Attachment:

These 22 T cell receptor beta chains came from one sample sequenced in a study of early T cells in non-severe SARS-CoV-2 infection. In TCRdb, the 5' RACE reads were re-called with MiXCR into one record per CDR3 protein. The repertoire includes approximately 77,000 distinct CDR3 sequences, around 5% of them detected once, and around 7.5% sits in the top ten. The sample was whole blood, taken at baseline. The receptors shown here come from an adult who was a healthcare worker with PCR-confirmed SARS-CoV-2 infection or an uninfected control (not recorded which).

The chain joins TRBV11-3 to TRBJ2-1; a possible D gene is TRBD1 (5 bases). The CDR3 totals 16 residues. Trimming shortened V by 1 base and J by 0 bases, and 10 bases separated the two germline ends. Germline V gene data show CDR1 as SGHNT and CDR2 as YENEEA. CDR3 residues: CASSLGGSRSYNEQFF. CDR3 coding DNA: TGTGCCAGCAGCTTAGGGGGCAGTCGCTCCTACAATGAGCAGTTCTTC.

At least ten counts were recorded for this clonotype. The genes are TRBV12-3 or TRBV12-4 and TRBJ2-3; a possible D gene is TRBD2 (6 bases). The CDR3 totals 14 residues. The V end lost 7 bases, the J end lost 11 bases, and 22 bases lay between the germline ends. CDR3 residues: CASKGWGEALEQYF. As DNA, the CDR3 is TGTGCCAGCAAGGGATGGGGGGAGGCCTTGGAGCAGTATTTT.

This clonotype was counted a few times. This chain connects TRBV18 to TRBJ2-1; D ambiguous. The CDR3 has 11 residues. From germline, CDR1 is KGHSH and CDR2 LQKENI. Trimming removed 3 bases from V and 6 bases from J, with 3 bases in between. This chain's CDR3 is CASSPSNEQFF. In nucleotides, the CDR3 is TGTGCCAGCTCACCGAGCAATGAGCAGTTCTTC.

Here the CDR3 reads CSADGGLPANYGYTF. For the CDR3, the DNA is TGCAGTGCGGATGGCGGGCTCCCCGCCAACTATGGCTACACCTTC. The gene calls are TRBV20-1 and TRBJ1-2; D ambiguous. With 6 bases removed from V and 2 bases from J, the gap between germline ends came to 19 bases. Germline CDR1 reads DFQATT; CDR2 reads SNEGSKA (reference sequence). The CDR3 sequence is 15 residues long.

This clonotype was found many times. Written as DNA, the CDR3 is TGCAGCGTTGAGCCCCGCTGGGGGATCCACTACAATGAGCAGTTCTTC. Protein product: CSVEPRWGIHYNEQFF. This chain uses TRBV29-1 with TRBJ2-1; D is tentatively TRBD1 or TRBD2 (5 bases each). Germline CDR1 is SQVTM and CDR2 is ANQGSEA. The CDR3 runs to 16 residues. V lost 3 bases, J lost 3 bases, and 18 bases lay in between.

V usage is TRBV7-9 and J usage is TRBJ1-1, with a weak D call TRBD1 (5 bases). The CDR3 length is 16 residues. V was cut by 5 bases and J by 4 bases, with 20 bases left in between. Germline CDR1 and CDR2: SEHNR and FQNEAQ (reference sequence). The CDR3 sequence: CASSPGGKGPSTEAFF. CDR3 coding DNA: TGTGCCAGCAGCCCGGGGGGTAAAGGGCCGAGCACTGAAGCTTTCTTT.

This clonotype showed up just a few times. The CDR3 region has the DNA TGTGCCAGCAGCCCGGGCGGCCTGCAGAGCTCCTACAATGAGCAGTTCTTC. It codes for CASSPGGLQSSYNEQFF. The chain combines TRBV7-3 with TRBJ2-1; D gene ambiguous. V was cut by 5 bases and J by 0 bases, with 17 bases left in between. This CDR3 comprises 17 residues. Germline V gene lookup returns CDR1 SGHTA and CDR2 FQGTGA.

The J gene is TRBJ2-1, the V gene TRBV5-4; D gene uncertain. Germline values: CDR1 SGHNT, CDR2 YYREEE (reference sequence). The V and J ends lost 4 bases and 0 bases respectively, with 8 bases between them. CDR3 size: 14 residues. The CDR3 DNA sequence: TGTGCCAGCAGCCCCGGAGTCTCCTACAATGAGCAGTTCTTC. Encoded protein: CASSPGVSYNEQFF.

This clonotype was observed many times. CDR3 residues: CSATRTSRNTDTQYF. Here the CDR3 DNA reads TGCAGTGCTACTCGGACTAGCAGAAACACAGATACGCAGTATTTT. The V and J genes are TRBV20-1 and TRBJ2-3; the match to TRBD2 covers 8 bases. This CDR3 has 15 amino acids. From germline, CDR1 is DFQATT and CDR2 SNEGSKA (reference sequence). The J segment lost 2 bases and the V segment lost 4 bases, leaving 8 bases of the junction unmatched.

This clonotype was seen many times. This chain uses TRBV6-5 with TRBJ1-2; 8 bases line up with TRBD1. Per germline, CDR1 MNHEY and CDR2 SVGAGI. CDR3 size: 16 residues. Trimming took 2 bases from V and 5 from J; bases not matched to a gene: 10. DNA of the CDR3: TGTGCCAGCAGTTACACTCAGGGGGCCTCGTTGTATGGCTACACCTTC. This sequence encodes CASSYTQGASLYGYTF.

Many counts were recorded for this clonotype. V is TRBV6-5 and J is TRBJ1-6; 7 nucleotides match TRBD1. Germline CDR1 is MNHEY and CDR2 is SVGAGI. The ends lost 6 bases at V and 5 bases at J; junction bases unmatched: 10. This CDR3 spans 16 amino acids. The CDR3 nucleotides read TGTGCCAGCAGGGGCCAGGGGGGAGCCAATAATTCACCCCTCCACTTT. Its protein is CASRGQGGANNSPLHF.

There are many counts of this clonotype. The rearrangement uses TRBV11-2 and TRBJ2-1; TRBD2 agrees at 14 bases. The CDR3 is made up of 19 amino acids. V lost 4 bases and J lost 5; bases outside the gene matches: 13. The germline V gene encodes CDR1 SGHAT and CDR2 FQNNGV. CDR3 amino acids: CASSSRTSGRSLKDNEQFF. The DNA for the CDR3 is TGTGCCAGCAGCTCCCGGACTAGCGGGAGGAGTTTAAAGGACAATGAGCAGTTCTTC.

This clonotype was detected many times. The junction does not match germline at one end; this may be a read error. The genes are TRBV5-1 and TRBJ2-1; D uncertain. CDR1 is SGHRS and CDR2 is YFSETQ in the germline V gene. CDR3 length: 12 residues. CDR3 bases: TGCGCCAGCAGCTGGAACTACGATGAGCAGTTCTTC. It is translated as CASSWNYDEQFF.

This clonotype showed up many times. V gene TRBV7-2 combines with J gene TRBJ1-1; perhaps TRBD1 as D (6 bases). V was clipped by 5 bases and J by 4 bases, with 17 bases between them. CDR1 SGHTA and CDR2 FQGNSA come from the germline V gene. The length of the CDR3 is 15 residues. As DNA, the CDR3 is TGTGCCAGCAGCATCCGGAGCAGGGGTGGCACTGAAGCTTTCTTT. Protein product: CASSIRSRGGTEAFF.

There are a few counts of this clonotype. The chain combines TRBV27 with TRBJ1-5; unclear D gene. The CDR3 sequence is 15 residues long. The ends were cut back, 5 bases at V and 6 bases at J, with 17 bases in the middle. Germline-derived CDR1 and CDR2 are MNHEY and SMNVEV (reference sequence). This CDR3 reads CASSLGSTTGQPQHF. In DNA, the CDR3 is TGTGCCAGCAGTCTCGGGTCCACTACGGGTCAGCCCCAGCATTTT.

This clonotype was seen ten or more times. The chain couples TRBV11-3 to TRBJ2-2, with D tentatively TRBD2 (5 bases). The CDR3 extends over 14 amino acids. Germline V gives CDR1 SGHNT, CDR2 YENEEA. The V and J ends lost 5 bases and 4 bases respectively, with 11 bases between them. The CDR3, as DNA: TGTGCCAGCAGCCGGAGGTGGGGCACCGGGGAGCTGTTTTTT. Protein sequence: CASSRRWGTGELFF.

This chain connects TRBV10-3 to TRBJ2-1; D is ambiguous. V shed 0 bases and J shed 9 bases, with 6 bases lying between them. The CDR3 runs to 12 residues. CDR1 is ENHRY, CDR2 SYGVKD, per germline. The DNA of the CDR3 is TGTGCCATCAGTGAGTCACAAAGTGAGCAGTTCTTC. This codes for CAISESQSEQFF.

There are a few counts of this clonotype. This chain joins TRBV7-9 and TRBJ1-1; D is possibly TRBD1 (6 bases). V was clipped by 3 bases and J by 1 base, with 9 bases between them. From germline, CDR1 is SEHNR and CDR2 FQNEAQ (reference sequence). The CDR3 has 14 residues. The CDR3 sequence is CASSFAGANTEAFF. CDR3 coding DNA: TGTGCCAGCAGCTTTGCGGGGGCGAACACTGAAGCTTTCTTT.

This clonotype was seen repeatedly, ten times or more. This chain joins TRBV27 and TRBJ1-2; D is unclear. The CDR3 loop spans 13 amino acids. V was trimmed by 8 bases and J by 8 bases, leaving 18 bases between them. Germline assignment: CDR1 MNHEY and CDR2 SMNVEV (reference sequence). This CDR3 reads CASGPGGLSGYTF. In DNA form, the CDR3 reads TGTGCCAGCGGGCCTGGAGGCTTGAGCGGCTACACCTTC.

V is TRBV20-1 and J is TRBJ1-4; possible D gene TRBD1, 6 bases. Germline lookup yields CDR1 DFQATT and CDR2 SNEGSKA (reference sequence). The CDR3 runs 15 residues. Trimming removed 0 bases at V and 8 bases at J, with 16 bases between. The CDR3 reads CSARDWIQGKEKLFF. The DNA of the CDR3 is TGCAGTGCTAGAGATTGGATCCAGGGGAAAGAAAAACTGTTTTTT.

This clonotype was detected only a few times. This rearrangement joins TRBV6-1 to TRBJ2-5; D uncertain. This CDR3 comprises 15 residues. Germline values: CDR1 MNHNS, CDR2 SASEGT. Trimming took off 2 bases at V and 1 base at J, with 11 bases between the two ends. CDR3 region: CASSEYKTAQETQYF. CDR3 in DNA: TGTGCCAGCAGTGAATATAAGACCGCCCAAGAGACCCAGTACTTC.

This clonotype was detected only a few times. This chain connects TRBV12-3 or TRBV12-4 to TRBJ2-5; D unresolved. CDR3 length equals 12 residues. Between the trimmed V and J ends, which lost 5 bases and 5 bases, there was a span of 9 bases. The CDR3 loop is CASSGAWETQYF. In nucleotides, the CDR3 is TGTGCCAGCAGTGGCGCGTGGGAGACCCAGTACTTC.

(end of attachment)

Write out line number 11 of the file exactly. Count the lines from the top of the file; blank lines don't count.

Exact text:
This clonotype was seen many times. This chain uses TRBV6-5 with TRBJ1-2; 8 bases line up with TRBD1. Per germline, CDR1 MNHEY and CDR2 SVGAGI. CDR3 size: 16 residues. Trimming took 2 bases from V and 5 from J; bases not matched to a gene: 10. DNA of the CDR3: TGTGCCAGCAGTTACACTCAGGGGGCCTCGTTGTATGGCTACACCTTC. This sequence encodes CASSYTQGASLYGYTF.